1. Last night, a silvery-blue Labrador was running through my dreams. I told his person, “I love all your dogs, but him! He wrenches at my heart.” I made a motion, like I was wringing out a towel. I really loved that dog.
2. Grief never goes away. You just push it deeper into your heart. I think that’s the human condition. Until we find a cure for death, we’ll carry on with this doomed loving.
3. I’m writing every day. It’s hard to make a routine work. It’s natural for people to avoid routines, especially when their days are timetabled and there’s hardly any time left over for people and trees and dogs. But I’m writing every day.
4. Once upon a time, about seven years ago, I woke up in the middle of the night and thought a terrible and confusing thought. This afternoon, I finally realised what it really meant, and how my mistaken understanding had led me so far away from where I was supposed to be. I saw it all clearly, in a flash of inspiration… and I laughed. What else can you do?
Wrote 400 words of a new short story yesterday. (Go me!)
After the thoughtful discussions here and on facebook yesterday about settings in fiction, I found myself having a very clear idea of when and where these new characters were. It’s interesting to remind myself that the very fact of writing about a place adds an element of fiction to a realistic setting. This can play out in lots of ways. For example, in my story ‘A Rose is Rose’, I had the same setting twice – once as a fictionalised version of a real place, and then as a highly stylised fictionalised version of the same place, where the added fictional elements came from the imagination of the character in the ‘realistic’ setting.
Setting is endlessly interesting and, in my opinion, central to storytelling of all kinds.
I am currently reading ‘Baba Yaga Laid an Egg’, by Dubravka Ugrešić, which is not as good as I want it to be. But maybe I’m being a bit unfair – I’m waiting for my copy of 1Q84 to arrive, which I think is going to be awesome, and I’m just passing time with this book until it arrives.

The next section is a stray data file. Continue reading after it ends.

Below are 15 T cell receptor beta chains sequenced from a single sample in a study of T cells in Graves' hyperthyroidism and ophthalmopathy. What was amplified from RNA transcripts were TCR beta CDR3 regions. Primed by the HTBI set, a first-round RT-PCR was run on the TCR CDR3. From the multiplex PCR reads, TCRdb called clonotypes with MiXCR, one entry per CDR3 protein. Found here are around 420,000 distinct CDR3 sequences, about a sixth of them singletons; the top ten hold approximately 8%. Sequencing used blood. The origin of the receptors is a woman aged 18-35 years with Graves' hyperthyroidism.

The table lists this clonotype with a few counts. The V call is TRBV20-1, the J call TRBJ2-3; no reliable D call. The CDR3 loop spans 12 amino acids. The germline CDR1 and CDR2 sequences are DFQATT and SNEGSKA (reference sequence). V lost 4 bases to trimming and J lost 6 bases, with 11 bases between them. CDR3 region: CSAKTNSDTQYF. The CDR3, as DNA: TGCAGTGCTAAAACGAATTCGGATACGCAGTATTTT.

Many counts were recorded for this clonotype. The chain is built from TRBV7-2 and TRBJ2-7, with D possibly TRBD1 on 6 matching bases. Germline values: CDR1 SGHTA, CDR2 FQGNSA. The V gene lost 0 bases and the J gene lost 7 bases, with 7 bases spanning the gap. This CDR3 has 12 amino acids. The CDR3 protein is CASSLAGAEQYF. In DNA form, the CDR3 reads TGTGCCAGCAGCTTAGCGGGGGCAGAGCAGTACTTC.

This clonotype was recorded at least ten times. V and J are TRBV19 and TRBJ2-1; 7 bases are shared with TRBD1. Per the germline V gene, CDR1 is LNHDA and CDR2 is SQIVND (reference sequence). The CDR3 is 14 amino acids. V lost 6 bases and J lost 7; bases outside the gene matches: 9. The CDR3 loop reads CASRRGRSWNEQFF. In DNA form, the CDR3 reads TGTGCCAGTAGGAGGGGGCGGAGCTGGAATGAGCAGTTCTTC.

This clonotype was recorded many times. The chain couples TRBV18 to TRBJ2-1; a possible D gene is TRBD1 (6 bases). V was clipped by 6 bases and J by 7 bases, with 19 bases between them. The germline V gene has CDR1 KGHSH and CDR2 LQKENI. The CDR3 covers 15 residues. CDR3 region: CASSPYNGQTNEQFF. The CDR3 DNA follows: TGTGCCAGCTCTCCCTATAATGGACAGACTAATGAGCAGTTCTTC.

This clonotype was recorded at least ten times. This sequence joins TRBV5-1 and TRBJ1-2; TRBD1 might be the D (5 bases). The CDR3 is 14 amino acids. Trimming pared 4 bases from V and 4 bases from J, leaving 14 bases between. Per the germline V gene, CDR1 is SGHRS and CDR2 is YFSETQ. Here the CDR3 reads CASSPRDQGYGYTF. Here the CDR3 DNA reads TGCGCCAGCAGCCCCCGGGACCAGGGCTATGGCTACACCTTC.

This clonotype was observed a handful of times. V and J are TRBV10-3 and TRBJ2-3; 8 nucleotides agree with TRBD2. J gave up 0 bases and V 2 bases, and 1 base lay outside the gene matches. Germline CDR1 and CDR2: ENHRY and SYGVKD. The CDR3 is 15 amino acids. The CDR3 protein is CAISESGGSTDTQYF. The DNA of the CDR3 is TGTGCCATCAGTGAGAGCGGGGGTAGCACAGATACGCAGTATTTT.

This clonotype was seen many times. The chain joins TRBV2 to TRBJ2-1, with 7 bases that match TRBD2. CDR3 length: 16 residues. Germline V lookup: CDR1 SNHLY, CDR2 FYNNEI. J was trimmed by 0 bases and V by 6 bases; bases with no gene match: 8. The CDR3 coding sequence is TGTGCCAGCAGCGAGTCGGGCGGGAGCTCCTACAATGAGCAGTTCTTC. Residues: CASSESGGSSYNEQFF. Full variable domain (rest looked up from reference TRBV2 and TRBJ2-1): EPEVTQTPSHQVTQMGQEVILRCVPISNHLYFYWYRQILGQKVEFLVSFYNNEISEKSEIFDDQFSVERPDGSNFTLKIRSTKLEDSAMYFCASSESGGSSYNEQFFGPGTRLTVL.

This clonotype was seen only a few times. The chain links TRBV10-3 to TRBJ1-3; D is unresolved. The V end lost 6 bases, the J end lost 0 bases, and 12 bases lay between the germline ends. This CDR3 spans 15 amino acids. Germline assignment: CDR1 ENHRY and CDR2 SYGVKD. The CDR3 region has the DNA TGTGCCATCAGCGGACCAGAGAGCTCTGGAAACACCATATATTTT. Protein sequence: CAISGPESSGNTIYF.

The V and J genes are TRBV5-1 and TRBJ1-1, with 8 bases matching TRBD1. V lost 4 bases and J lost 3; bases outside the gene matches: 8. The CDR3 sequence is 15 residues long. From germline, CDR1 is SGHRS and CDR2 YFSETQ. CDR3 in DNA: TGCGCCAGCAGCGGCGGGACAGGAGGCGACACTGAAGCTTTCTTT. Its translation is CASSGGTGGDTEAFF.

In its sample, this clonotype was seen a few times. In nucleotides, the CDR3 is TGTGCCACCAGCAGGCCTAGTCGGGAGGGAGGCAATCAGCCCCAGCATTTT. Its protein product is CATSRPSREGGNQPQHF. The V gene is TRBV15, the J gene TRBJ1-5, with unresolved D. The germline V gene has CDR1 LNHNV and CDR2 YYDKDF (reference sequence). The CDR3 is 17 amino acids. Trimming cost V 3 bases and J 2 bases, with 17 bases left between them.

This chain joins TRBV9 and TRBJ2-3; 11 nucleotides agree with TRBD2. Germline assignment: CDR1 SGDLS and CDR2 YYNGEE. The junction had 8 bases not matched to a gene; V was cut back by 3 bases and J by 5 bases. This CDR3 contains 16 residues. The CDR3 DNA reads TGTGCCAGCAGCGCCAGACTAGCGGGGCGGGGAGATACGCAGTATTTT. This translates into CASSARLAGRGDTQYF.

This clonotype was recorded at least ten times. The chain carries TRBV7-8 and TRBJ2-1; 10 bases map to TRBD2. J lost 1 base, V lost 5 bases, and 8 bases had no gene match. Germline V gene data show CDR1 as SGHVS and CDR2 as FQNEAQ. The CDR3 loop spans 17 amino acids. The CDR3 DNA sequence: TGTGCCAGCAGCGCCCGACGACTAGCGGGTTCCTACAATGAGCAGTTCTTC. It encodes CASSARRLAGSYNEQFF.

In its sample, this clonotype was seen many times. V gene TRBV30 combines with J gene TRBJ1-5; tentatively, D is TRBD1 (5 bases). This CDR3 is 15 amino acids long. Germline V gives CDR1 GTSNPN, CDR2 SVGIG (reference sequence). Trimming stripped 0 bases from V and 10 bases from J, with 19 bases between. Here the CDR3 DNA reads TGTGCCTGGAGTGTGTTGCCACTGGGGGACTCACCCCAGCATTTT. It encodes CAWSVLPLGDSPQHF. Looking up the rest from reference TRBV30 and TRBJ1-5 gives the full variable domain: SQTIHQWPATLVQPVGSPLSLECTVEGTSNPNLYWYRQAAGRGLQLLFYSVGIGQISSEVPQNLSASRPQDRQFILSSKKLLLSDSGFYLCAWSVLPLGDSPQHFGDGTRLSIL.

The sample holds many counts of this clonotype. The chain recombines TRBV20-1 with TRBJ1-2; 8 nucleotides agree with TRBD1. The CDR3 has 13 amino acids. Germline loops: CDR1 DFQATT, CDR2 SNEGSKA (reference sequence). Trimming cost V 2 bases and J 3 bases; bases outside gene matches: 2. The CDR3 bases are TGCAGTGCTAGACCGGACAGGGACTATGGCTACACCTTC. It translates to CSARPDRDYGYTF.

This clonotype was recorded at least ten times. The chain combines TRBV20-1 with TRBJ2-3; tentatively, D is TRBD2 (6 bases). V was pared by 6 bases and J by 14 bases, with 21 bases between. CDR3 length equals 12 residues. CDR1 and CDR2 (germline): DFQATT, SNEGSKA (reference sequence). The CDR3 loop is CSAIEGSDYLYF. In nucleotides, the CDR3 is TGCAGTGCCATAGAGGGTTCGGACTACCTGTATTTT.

Am still lurgified. Dog is depressed because of the fireworks every night. I’m thinking about buying an early bird membership for WFC 2013 in Brighton. Going to try to get a bit further with my new story today.
Until tomorrow, then!
Blogging is a steep learning curve. Now I know never to slight cats in public again. They have their defenders. More surprisingly (to me), they have actual haters. I felt a bit embarrassed that people assumed I was a cat hater, when all I’d said was that cats are evil. Which is hardly contentious at all, is it?
Anyway, let me put the record straight. The truth about cats and dogs is that I like both types of creatures very much. I do not, however, like guinea pigs or hamsters. So feel free to despise them if you wish.
I’ve decided that it would be a cool challenge for me to blog every day between now and the end of the year. The aim is to blog about what I’m writing and reading, of course – but inevitably there will be detours into dog-walking, alcohol, work and other adventures. I can’t help it. Be patient with me – I am finding my blogging feet.
Yesterday when walking the dog, I saw a cat sitting halfway up a tree. I don’t think it was stuck. It seemed to be perched there, trying to work out what the hell to do next. Luckily the dog didn’t notice it, and therefore did not try to chase it down and destroy it with loving chews. I hope that it has found its way home now.
It made me wonder: what is the best pet for a writer? Most writers I talk to have cats. They love their cats, post pictures of their cats making allegedly funny faces, ascribe to their cats all sorts of mysterious intelligence and clearly love them a lot. In fact, it’s tempting to believe that without a cat, you will never be a real writer.
Now, I’ve got nothing against cats. Oh, apart from their inherent EVIL, that is. (Torturing birds, biting the heads off rabbits, looking snooty…) But I think that a dog is the perfect pet for a writer. They are intelligent, peaceful, playful, always willing to listen, and they get you out of the house on a regular basis. This is important: writers who stay indoors all day long and don’t take long, leafy perambulations end up starved of inspiration. We need to go outside. A lot. Dogs make this happen.
Didn’t get as far as I wanted to yesterday with the new short story, so I’m going to turn off the internet and try to finish a first draft today. In the meantime, you can argue about whether cats or dogs are the best pets. (Clue: the answer is ‘dogs’.)